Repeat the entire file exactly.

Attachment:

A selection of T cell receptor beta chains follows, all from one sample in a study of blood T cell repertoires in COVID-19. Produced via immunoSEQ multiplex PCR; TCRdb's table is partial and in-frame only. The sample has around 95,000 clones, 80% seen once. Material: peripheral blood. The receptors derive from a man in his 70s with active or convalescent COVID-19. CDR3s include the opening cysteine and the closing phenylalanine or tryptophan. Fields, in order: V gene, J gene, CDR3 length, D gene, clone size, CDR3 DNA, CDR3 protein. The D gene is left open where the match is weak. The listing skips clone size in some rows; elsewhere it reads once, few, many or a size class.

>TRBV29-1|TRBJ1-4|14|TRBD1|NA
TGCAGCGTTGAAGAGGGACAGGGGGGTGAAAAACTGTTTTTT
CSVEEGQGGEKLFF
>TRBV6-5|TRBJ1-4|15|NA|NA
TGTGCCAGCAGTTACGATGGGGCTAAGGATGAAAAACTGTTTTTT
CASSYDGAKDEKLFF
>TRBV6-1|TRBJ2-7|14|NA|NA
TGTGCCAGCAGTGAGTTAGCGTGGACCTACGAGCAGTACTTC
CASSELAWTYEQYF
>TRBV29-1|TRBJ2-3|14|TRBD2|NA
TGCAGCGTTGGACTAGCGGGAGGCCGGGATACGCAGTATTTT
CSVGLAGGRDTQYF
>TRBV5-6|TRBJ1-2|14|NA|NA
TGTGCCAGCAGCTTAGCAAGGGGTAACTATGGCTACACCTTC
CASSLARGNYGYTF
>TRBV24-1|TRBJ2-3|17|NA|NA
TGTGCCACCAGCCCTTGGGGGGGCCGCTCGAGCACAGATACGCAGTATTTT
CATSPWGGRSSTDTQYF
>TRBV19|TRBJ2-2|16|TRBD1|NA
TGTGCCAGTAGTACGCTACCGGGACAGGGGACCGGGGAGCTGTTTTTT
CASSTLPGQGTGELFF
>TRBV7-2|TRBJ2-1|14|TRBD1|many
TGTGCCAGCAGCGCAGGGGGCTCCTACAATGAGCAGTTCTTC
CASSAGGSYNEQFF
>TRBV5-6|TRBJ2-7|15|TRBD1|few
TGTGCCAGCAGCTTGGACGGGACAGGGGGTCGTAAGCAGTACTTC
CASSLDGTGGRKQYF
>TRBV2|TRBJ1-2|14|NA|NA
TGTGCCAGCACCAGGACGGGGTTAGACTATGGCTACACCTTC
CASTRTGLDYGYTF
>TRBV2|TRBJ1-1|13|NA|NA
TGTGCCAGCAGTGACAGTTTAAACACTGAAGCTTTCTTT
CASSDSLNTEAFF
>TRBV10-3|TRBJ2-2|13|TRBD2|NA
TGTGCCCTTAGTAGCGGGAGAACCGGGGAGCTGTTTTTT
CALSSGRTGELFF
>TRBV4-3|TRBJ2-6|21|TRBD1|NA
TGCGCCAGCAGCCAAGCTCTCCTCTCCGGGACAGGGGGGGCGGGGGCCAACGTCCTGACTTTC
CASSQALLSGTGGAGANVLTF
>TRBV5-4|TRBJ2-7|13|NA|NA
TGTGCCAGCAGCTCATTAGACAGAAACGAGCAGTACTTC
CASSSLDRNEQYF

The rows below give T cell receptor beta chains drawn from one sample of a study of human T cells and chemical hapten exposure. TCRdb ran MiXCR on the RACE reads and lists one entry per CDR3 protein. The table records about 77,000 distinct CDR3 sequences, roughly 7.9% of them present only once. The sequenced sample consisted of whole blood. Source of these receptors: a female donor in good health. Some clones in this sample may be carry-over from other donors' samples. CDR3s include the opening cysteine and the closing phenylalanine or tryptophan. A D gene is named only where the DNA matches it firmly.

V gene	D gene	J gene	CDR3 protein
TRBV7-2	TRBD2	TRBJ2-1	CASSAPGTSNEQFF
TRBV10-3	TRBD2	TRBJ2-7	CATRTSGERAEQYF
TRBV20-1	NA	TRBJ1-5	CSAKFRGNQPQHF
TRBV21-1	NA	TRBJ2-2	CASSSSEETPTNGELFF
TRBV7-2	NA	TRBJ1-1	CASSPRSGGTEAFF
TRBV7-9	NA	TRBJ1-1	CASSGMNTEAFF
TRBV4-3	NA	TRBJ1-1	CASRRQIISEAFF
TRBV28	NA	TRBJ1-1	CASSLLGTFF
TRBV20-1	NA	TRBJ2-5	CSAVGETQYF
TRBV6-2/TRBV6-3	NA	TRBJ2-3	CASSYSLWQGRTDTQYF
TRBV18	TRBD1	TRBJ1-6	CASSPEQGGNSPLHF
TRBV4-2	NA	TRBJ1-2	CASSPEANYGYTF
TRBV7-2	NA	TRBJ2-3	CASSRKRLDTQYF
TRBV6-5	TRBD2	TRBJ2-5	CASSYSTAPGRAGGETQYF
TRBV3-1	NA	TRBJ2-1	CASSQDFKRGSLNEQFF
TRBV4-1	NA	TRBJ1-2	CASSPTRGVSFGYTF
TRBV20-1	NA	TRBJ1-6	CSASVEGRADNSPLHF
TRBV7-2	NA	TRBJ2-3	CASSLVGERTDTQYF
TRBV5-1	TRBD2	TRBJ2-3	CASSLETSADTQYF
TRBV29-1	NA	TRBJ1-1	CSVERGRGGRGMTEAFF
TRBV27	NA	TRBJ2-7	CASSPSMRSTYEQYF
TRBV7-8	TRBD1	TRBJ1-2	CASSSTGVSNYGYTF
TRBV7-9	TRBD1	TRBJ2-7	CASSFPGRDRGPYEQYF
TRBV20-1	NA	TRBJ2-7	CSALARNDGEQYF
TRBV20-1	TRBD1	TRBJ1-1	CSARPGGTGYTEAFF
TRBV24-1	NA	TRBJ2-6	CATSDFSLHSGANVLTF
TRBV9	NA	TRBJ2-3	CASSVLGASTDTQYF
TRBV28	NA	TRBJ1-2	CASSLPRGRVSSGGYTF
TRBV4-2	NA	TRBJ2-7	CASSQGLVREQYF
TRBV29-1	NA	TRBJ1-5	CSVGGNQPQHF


A selection of T cell receptor beta chains follows, all from one sample in a study of blood T cell repertoires in COVID-19. Produced via immunoSEQ multiplex PCR; TCRdb's table is partial and in-frame only. The sample has around 95,000 clones, 80% seen once. Material: peripheral blood. The receptors derive from a man in his 70s with active or convalescent COVID-19. CDR3s include the opening cysteine and the closing phenylalanine or tryptophan. Fields, in order: V gene, J gene, CDR3 length, D gene, clone size, CDR3 DNA, CDR3 protein. The D gene is left open where the match is weak. The listing skips clone size in some rows; elsewhere it reads once, few, many or a size class.

>TRBV29-1|TRBJ1-4|14|TRBD1|NA
TGCAGCGTTGAAGAGGGACAGGGGGGTGAAAAACTGTTTTTT
CSVEEGQGGEKLFF
>TRBV6-5|TRBJ1-4|15|NA|NA
TGTGCCAGCAGTTACGATGGGGCTAAGGATGAAAAACTGTTTTTT
CASSYDGAKDEKLFF
>TRBV6-1|TRBJ2-7|14|NA|NA
TGTGCCAGCAGTGAGTTAGCGTGGACCTACGAGCAGTACTTC
CASSELAWTYEQYF
>TRBV29-1|TRBJ2-3|14|TRBD2|NA
TGCAGCGTTGGACTAGCGGGAGGCCGGGATACGCAGTATTTT
CSVGLAGGRDTQYF
>TRBV5-6|TRBJ1-2|14|NA|NA
TGTGCCAGCAGCTTAGCAAGGGGTAACTATGGCTACACCTTC
CASSLARGNYGYTF
>TRBV24-1|TRBJ2-3|17|NA|NA
TGTGCCACCAGCCCTTGGGGGGGCCGCTCGAGCACAGATACGCAGTATTTT
CATSPWGGRSSTDTQYF
>TRBV19|TRBJ2-2|16|TRBD1|NA
TGTGCCAGTAGTACGCTACCGGGACAGGGGACCGGGGAGCTGTTTTTT
CASSTLPGQGTGELFF
>TRBV7-2|TRBJ2-1|14|TRBD1|many
TGTGCCAGCAGCGCAGGGGGCTCCTACAATGAGCAGTTCTTC
CASSAGGSYNEQFF
>TRBV5-6|TRBJ2-7|15|TRBD1|few
TGTGCCAGCAGCTTGGACGGGACAGGGGGTCGTAAGCAGTACTTC
CASSLDGTGGRKQYF
>TRBV2|TRBJ1-2|14|NA|NA
TGTGCCAGCACCAGGACGGGGTTAGACTATGGCTACACCTTC
CASTRTGLDYGYTF
>TRBV2|TRBJ1-1|13|NA|NA
TGTGCCAGCAGTGACAGTTTAAACACTGAAGCTTTCTTT
CASSDSLNTEAFF
>TRBV10-3|TRBJ2-2|13|TRBD2|NA
TGTGCCCTTAGTAGCGGGAGAACCGGGGAGCTGTTTTTT
CALSSGRTGELFF
>TRBV4-3|TRBJ2-6|21|TRBD1|NA
TGCGCCAGCAGCCAAGCTCTCCTCTCCGGGACAGGGGGGGCGGGGGCCAACGTCCTGACTTTC
CASSQALLSGTGGAGANVLTF
>TRBV5-4|TRBJ2-7|13|NA|NA
TGTGCCAGCAGCTCATTAGACAGAAACGAGCAGTACTTC
CASSSLDRNEQYF

The rows below give T cell receptor beta chains drawn from one sample of a study of human T cells and chemical hapten exposure. TCRdb ran MiXCR on the RACE reads and lists one entry per CDR3 protein. The table records about 77,000 distinct CDR3 sequences, roughly 7.9% of them present only once. The sequenced sample consisted of whole blood. Source of these receptors: a female donor in good health. Some clones in this sample may be carry-over from other donors' samples. CDR3s include the opening cysteine and the closing phenylalanine or tryptophan. A D gene is named only where the DNA matches it firmly.

V gene	D gene	J gene	CDR3 protein
TRBV7-2	TRBD2	TRBJ2-1	CASSAPGTSNEQFF
TRBV10-3	TRBD2	TRBJ2-7	CATRTSGERAEQYF
TRBV20-1	NA	TRBJ1-5	CSAKFRGNQPQHF
TRBV21-1	NA	TRBJ2-2	CASSSSEETPTNGELFF
TRBV7-2	NA	TRBJ1-1	CASSPRSGGTEAFF
TRBV7-9	NA	TRBJ1-1	CASSGMNTEAFF
TRBV4-3	NA	TRBJ1-1	CASRRQIISEAFF
TRBV28	NA	TRBJ1-1	CASSLLGTFF
TRBV20-1	NA	TRBJ2-5	CSAVGETQYF
TRBV6-2/TRBV6-3	NA	TRBJ2-3	CASSYSLWQGRTDTQYF
TRBV18	TRBD1	TRBJ1-6	CASSPEQGGNSPLHF
TRBV4-2	NA	TRBJ1-2	CASSPEANYGYTF
TRBV7-2	NA	TRBJ2-3	CASSRKRLDTQYF
TRBV6-5	TRBD2	TRBJ2-5	CASSYSTAPGRAGGETQYF
TRBV3-1	NA	TRBJ2-1	CASSQDFKRGSLNEQFF
TRBV4-1	NA	TRBJ1-2	CASSPTRGVSFGYTF
TRBV20-1	NA	TRBJ1-6	CSASVEGRADNSPLHF
TRBV7-2	NA	TRBJ2-3	CASSLVGERTDTQYF
TRBV5-1	TRBD2	TRBJ2-3	CASSLETSADTQYF
TRBV29-1	NA	TRBJ1-1	CSVERGRGGRGMTEAFF
TRBV27	NA	TRBJ2-7	CASSPSMRSTYEQYF
TRBV7-8	TRBD1	TRBJ1-2	CASSSTGVSNYGYTF
TRBV7-9	TRBD1	TRBJ2-7	CASSFPGRDRGPYEQYF
TRBV20-1	NA	TRBJ2-7	CSALARNDGEQYF
TRBV20-1	TRBD1	TRBJ1-1	CSARPGGTGYTEAFF
TRBV24-1	NA	TRBJ2-6	CATSDFSLHSGANVLTF
TRBV9	NA	TRBJ2-3	CASSVLGASTDTQYF
TRBV28	NA	TRBJ1-2	CASSLPRGRVSSGGYTF
TRBV4-2	NA	TRBJ2-7	CASSQGLVREQYF
TRBV29-1	NA	TRBJ1-5	CSVGGNQPQHF